Just last week, Medtronic enrolled the first patient in the two-pronged APOLLO Transcatheter Mitral Valve Replacement pivotal study.
In total, 650 patients with severe, symptomatic MR who are candidates for mitral valve replacement surgery (and not candidates for mitral valve repair) will be randomized to receive the Intrepid device or undergo conventional surgery. The study is designed to show noninferiority between the two approaches at 1 year with respect to the primary endpoint of all-cause mortality, all-stroke, reoperation, and cardiovascular hospitalization.
To TCTMD, Sorajja said the main advantage with TMVR is avoiding cardiopulmonary bypass. “We’re not going to get too excited,” he said. “We’ll look at sternal wound infections, but that’s not going to be the [point] of Intrepid versus conventional surgery. It’s really going to be demonstrating noninferiority compared with surgery and achieving that without any potential adverse effects.”
In the single-arm cohort study that is part of APOLLO, 550 patients considered too high risk for conventional mitral valve surgery will be assigned to the TMVR procedure with the Intrepid system. The primary endpoint, which is the same as in the randomized trial, is a statistical noninferiority endpoint compared with a historical performance goal at 1 year.
Mayra Guerrero, MD (Evanston Hospital, IL), who was involved in the Tendyne feasibility study, told TCTMD she is cautiously optimistic about the TMVR field, noting that the different technologies, each with differing mechanisms of action, have shown the procedure can be done.
“Overall, early findings are encouraging, but refinements in techniques are needed, as well as better patient selection. There will be significant improvements in the near future,” said Guerrero. “This will mean treatment options for patients with limited options at this time.”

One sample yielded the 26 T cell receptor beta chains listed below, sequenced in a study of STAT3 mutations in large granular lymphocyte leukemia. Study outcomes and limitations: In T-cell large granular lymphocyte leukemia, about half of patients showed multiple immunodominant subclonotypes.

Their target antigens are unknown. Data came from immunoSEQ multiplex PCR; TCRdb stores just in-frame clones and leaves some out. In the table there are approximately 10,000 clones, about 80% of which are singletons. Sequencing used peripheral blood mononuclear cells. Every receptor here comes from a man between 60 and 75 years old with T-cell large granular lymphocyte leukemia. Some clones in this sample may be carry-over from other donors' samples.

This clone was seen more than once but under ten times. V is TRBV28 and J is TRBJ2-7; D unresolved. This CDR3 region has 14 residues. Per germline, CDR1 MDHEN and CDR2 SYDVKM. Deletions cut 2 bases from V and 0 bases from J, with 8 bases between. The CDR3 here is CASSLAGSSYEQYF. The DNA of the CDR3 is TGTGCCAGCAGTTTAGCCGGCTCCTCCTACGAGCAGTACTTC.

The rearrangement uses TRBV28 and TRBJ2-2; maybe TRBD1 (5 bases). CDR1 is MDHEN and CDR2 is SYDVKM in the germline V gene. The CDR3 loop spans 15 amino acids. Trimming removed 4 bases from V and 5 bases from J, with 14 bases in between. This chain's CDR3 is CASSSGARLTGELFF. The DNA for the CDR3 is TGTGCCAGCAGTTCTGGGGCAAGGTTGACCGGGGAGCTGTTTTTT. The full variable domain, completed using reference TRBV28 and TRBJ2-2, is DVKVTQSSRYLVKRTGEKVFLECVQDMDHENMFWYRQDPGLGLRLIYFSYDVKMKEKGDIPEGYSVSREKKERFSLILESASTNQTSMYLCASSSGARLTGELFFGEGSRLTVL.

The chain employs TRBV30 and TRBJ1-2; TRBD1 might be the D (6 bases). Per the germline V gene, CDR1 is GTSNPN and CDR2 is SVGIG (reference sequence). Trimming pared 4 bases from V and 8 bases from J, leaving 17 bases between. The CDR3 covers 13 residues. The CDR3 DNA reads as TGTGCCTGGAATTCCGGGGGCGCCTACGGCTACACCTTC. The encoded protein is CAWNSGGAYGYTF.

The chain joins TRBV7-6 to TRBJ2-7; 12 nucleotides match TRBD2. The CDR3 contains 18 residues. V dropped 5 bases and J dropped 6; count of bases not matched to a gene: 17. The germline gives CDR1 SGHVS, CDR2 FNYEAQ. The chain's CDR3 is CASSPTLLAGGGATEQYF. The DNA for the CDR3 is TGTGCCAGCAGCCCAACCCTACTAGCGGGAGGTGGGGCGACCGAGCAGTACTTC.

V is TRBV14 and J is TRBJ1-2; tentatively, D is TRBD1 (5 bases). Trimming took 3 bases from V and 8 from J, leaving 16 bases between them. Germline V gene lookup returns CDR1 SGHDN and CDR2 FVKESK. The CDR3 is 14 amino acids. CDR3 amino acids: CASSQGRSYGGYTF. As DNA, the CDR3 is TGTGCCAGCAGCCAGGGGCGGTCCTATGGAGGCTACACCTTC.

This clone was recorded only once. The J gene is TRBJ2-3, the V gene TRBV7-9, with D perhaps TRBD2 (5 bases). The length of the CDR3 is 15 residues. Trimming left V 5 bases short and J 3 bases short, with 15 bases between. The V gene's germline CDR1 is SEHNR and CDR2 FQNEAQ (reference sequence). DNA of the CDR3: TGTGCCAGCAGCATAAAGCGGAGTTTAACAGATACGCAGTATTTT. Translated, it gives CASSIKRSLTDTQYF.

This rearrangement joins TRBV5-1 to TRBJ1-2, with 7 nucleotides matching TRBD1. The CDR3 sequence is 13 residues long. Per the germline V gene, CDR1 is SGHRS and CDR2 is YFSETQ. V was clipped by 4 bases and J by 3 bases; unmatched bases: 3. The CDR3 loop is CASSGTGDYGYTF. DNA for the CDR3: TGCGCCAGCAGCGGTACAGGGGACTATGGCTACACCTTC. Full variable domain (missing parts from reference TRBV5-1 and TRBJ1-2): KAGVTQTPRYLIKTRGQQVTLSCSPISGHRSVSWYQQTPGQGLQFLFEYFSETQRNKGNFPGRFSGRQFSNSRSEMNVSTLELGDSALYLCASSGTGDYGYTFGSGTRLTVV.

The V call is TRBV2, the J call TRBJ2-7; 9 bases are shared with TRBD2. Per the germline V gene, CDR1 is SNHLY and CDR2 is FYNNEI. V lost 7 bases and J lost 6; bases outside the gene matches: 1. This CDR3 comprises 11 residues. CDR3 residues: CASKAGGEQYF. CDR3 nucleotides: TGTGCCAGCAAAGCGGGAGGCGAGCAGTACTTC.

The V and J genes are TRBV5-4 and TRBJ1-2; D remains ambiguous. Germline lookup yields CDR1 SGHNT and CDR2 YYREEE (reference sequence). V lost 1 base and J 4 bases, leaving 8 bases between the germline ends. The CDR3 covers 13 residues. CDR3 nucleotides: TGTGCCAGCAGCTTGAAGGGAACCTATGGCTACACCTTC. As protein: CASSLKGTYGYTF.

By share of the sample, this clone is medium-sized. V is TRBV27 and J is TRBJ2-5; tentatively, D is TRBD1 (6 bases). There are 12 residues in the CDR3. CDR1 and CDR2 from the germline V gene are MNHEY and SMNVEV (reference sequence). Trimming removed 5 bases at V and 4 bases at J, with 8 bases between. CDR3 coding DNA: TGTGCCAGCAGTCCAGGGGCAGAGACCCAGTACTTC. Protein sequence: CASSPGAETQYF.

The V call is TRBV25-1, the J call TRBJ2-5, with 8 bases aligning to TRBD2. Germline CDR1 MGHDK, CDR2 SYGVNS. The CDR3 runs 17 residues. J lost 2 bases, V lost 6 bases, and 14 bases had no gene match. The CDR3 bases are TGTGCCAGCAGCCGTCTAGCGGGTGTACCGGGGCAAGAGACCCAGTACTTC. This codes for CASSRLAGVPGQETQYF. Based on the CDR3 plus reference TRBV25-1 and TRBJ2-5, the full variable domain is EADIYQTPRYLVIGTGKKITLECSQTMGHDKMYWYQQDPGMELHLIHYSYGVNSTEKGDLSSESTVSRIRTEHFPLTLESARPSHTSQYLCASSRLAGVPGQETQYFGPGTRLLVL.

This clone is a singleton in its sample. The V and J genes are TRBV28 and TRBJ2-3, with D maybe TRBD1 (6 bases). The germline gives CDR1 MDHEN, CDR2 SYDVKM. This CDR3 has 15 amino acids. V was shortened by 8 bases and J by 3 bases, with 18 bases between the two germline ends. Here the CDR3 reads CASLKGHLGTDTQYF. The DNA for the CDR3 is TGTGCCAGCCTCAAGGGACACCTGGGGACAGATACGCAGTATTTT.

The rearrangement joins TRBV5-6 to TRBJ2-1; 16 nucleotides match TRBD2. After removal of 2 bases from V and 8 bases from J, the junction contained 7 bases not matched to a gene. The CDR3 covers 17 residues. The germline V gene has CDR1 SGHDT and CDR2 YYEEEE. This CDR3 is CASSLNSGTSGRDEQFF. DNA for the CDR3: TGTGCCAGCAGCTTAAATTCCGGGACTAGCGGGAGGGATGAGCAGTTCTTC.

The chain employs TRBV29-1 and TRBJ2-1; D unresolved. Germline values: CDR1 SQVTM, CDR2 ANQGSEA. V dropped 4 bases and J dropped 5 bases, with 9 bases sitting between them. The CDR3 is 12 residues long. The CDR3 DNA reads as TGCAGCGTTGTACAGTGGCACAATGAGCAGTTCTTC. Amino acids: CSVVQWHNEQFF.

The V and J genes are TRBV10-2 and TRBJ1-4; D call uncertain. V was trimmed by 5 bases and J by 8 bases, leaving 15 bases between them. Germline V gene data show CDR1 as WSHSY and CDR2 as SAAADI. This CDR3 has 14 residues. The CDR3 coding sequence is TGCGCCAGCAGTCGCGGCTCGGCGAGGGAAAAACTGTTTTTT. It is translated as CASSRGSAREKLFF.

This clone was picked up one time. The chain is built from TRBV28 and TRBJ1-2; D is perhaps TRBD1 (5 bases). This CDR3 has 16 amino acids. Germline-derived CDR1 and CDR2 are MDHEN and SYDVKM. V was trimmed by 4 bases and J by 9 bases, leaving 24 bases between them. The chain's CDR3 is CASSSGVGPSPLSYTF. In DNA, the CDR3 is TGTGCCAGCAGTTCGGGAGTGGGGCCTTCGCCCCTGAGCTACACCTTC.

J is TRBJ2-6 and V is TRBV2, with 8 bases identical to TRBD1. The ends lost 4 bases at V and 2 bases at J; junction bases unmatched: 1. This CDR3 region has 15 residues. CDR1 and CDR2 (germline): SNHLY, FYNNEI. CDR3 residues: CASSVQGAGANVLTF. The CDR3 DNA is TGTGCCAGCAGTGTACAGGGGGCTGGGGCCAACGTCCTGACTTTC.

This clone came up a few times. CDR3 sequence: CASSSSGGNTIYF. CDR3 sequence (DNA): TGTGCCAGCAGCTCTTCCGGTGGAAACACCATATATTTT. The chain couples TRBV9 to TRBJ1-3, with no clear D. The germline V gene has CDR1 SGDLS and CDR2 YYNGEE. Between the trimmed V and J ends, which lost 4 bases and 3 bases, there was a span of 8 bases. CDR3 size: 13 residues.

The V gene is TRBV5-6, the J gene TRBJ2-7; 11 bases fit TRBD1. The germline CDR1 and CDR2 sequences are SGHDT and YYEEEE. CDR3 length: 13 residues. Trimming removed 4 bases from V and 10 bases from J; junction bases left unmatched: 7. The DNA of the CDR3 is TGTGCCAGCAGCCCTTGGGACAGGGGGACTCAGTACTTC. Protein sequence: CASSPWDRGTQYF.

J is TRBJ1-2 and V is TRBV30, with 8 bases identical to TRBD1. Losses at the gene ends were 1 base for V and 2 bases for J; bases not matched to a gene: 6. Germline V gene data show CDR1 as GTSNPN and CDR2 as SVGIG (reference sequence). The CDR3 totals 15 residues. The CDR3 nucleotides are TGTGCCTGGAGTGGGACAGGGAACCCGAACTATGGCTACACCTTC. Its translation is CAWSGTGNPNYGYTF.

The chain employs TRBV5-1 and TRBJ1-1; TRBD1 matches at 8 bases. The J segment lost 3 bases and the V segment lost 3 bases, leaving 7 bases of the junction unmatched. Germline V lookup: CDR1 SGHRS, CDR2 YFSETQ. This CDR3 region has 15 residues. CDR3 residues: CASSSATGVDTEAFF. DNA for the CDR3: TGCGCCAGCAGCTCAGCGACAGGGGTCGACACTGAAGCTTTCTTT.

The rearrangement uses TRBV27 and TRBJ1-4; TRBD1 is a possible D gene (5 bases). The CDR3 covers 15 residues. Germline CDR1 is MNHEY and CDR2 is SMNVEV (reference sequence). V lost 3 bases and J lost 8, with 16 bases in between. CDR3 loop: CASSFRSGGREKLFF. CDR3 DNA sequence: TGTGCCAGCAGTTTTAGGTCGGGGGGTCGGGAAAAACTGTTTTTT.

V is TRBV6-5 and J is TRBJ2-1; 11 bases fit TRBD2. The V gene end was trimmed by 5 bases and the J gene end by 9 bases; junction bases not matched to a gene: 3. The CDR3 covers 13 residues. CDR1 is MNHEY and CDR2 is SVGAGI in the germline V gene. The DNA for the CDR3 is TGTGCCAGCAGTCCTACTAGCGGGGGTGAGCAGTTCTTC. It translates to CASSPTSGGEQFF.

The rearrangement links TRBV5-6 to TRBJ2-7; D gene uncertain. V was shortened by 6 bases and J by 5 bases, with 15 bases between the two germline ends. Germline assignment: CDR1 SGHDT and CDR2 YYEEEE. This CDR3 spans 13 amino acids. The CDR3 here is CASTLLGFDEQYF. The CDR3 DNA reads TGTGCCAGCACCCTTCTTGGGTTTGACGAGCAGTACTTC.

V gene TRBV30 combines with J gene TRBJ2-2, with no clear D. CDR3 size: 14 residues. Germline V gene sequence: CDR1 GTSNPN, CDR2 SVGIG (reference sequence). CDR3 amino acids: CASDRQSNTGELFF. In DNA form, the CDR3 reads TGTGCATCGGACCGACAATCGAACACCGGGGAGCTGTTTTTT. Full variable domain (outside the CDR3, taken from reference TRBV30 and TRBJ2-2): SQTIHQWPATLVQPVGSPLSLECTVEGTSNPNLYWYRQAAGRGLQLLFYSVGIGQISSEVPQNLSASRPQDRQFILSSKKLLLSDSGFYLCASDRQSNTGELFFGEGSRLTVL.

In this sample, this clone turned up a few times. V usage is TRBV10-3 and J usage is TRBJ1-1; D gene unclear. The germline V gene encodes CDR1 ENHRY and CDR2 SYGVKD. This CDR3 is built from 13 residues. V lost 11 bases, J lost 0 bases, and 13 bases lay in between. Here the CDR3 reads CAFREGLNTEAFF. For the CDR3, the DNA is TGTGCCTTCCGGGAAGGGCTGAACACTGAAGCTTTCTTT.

At this point, most transcatheter mitral valve repair options are transseptal, whereas most replacement options are transapical. If physicians could safely replace the mitral valve with the same low-risk profile of transseptal repair technologies, Guerrero said that would be preferable. Such technology, however, does not yet exist.
Some hints as to how this field will play out may come from the COAPT trial, which at long last has completed enrollment. Results are expected to be presented at TCT 2018. COAPT evaluated the MitraClip as a repair strategy against guideline-directed medical therapy in patients with secondary (functional) MR. According to Guerrero, the results will help shape future clinical trials in this field, since there is still no evidence that intervening in patients with MR secondary to left ventricular dysfunction will have an impact on hard outcomes.
“The problem is the ventricle, not the valve,” she said. “And if COAPT shows that intervening on the valve provides benefit to the patient, that would be a major breakthrough. There is a very large patient population with secondary MR. If the concept is true, then there’ll be further opportunities for transcatheter mitral valve repair and replacement. By the time COAPT results are available, several early feasibility [transcatheter mitral valve replacement] studies will be completed and ready for pivotal trials.”
Photo Credit: Photos extracted from Muller and Sorajja’s presentations, TCT 2017.
Bapat V, Rajagopal V, Meduri C, et al. Early experience with new transcatheter mitral valve replacement. J Am Coll Cardiol. 2017;Epub ahead of print.
Muller DW. Transcatheter mitral valve implantation for severe mitral regurgitation: the Tendyne global feasibility trial 1 year outcomes. Presented at: TCT 2017. November 1, 2017. Denver, CO.
- Sorajja reports receiving consulting fees/honoraria from Abbott Vascular, Boston Scientific, Edwards Lifesciences, Integer, and Medtronic; and grant support from Abbott Vascular, Boston Scientific, Edwards Lifesciences, and Medtronic.
- Muller reports receiving grant/research support from Tendyne and Medtronic; and consulting fees from Medtronic, Abbott, Boston Scientific, 4Tech, and Cephea.
- Guerrero reports receiving research/grant support from Edwards Lifesciences; consulting for Tendyne Holdings/Abbott; and serving on the speaker’s bureau for Abiomed.